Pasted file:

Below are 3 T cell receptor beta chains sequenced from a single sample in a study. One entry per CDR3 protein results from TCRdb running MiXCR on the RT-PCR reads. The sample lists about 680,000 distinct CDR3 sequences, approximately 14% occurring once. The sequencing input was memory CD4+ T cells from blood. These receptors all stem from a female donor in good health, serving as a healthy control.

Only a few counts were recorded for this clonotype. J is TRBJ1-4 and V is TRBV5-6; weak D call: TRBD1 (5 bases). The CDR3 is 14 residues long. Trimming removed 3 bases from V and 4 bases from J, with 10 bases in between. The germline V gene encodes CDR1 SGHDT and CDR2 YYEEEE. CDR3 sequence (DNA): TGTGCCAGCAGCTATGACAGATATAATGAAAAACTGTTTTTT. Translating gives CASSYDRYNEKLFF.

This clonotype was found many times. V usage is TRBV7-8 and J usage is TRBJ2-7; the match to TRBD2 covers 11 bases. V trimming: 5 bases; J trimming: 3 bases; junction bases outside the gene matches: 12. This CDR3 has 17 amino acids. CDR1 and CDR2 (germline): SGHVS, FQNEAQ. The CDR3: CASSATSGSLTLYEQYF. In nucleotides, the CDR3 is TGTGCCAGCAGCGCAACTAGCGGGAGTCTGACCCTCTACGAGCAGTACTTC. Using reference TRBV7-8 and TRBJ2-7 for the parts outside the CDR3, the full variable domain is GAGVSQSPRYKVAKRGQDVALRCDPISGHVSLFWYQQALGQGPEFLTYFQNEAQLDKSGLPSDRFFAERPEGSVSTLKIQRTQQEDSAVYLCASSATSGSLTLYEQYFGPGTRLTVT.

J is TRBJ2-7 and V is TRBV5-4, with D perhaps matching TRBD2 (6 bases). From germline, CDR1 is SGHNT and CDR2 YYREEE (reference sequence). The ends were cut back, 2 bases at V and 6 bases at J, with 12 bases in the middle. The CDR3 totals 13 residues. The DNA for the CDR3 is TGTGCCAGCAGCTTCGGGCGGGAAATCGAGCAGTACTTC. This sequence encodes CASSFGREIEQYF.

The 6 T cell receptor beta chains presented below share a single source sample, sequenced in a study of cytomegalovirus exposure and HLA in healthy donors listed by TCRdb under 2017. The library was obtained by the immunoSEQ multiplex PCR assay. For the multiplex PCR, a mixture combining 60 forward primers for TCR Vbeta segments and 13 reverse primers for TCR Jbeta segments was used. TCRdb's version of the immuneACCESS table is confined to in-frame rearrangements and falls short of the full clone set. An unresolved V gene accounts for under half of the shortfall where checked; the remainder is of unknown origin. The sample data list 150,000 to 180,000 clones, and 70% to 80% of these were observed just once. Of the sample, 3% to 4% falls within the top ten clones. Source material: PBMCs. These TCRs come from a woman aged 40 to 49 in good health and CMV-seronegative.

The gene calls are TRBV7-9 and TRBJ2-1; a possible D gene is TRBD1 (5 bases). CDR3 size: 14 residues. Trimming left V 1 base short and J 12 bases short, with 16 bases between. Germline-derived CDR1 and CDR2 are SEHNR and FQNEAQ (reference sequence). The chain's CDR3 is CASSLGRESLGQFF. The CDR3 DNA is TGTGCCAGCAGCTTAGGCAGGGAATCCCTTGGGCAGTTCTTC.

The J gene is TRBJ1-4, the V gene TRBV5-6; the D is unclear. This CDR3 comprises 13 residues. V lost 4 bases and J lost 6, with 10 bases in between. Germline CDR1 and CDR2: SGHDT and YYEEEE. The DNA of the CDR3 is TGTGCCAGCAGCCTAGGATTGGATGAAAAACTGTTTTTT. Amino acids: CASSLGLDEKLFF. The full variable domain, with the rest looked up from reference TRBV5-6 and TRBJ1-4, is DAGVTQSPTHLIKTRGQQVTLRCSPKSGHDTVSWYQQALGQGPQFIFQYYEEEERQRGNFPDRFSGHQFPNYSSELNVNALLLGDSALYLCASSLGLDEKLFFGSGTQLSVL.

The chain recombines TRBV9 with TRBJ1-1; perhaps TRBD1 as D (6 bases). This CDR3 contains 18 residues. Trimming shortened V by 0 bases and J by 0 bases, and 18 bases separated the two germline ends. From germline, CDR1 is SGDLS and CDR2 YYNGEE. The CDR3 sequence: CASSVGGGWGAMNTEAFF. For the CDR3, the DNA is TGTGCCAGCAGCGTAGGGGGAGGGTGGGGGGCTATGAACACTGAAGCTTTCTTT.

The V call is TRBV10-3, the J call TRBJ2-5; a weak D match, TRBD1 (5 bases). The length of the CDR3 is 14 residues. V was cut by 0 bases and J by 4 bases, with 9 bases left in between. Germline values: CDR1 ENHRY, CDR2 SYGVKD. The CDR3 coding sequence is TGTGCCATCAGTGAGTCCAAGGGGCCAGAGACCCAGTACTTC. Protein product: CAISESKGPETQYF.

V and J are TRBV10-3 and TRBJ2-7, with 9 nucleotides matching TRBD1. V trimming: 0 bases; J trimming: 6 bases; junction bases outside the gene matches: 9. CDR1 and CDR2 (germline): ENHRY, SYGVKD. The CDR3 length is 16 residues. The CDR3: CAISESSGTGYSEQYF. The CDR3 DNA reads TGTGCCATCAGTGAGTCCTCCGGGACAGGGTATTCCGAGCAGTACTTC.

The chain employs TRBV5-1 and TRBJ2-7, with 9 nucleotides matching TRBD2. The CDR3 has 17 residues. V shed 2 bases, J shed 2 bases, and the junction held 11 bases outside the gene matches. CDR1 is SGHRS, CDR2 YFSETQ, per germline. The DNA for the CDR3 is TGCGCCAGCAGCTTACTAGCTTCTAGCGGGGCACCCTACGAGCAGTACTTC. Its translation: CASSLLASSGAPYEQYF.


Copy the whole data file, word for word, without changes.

Below are 3 T cell receptor beta chains sequenced from a single sample in a study. One entry per CDR3 protein results from TCRdb running MiXCR on the RT-PCR reads. The sample lists about 680,000 distinct CDR3 sequences, approximately 14% occurring once. The sequencing input was memory CD4+ T cells from blood. These receptors all stem from a female donor in good health, serving as a healthy control.

Only a few counts were recorded for this clonotype. J is TRBJ1-4 and V is TRBV5-6; weak D call: TRBD1 (5 bases). The CDR3 is 14 residues long. Trimming removed 3 bases from V and 4 bases from J, with 10 bases in between. The germline V gene encodes CDR1 SGHDT and CDR2 YYEEEE. CDR3 sequence (DNA): TGTGCCAGCAGCTATGACAGATATAATGAAAAACTGTTTTTT. Translating gives CASSYDRYNEKLFF.

This clonotype was found many times. V usage is TRBV7-8 and J usage is TRBJ2-7; the match to TRBD2 covers 11 bases. V trimming: 5 bases; J trimming: 3 bases; junction bases outside the gene matches: 12. This CDR3 has 17 amino acids. CDR1 and CDR2 (germline): SGHVS, FQNEAQ. The CDR3: CASSATSGSLTLYEQYF. In nucleotides, the CDR3 is TGTGCCAGCAGCGCAACTAGCGGGAGTCTGACCCTCTACGAGCAGTACTTC. Using reference TRBV7-8 and TRBJ2-7 for the parts outside the CDR3, the full variable domain is GAGVSQSPRYKVAKRGQDVALRCDPISGHVSLFWYQQALGQGPEFLTYFQNEAQLDKSGLPSDRFFAERPEGSVSTLKIQRTQQEDSAVYLCASSATSGSLTLYEQYFGPGTRLTVT.

J is TRBJ2-7 and V is TRBV5-4, with D perhaps matching TRBD2 (6 bases). From germline, CDR1 is SGHNT and CDR2 YYREEE (reference sequence). The ends were cut back, 2 bases at V and 6 bases at J, with 12 bases in the middle. The CDR3 totals 13 residues. The DNA for the CDR3 is TGTGCCAGCAGCTTCGGGCGGGAAATCGAGCAGTACTTC. This sequence encodes CASSFGREIEQYF.

The 6 T cell receptor beta chains presented below share a single source sample, sequenced in a study of cytomegalovirus exposure and HLA in healthy donors listed by TCRdb under 2017. The library was obtained by the immunoSEQ multiplex PCR assay. For the multiplex PCR, a mixture combining 60 forward primers for TCR Vbeta segments and 13 reverse primers for TCR Jbeta segments was used. TCRdb's version of the immuneACCESS table is confined to in-frame rearrangements and falls short of the full clone set. An unresolved V gene accounts for under half of the shortfall where checked; the remainder is of unknown origin. The sample data list 150,000 to 180,000 clones, and 70% to 80% of these were observed just once. Of the sample, 3% to 4% falls within the top ten clones. Source material: PBMCs. These TCRs come from a woman aged 40 to 49 in good health and CMV-seronegative.

The gene calls are TRBV7-9 and TRBJ2-1; a possible D gene is TRBD1 (5 bases). CDR3 size: 14 residues. Trimming left V 1 base short and J 12 bases short, with 16 bases between. Germline-derived CDR1 and CDR2 are SEHNR and FQNEAQ (reference sequence). The chain's CDR3 is CASSLGRESLGQFF. The CDR3 DNA is TGTGCCAGCAGCTTAGGCAGGGAATCCCTTGGGCAGTTCTTC.

The J gene is TRBJ1-4, the V gene TRBV5-6; the D is unclear. This CDR3 comprises 13 residues. V lost 4 bases and J lost 6, with 10 bases in between. Germline CDR1 and CDR2: SGHDT and YYEEEE. The DNA of the CDR3 is TGTGCCAGCAGCCTAGGATTGGATGAAAAACTGTTTTTT. Amino acids: CASSLGLDEKLFF. The full variable domain, with the rest looked up from reference TRBV5-6 and TRBJ1-4, is DAGVTQSPTHLIKTRGQQVTLRCSPKSGHDTVSWYQQALGQGPQFIFQYYEEEERQRGNFPDRFSGHQFPNYSSELNVNALLLGDSALYLCASSLGLDEKLFFGSGTQLSVL.

The chain recombines TRBV9 with TRBJ1-1; perhaps TRBD1 as D (6 bases). This CDR3 contains 18 residues. Trimming shortened V by 0 bases and J by 0 bases, and 18 bases separated the two germline ends. From germline, CDR1 is SGDLS and CDR2 YYNGEE. The CDR3 sequence: CASSVGGGWGAMNTEAFF. For the CDR3, the DNA is TGTGCCAGCAGCGTAGGGGGAGGGTGGGGGGCTATGAACACTGAAGCTTTCTTT.

The V call is TRBV10-3, the J call TRBJ2-5; a weak D match, TRBD1 (5 bases). The length of the CDR3 is 14 residues. V was cut by 0 bases and J by 4 bases, with 9 bases left in between. Germline values: CDR1 ENHRY, CDR2 SYGVKD. The CDR3 coding sequence is TGTGCCATCAGTGAGTCCAAGGGGCCAGAGACCCAGTACTTC. Protein product: CAISESKGPETQYF.

V and J are TRBV10-3 and TRBJ2-7, with 9 nucleotides matching TRBD1. V trimming: 0 bases; J trimming: 6 bases; junction bases outside the gene matches: 9. CDR1 and CDR2 (germline): ENHRY, SYGVKD. The CDR3 length is 16 residues. The CDR3: CAISESSGTGYSEQYF. The CDR3 DNA reads TGTGCCATCAGTGAGTCCTCCGGGACAGGGTATTCCGAGCAGTACTTC.

The chain employs TRBV5-1 and TRBJ2-7, with 9 nucleotides matching TRBD2. The CDR3 has 17 residues. V shed 2 bases, J shed 2 bases, and the junction held 11 bases outside the gene matches. CDR1 is SGHRS, CDR2 YFSETQ, per germline. The DNA for the CDR3 is TGCGCCAGCAGCTTACTAGCTTCTAGCGGGGCACCCTACGAGCAGTACTTC. Its translation: CASSLLASSGAPYEQYF.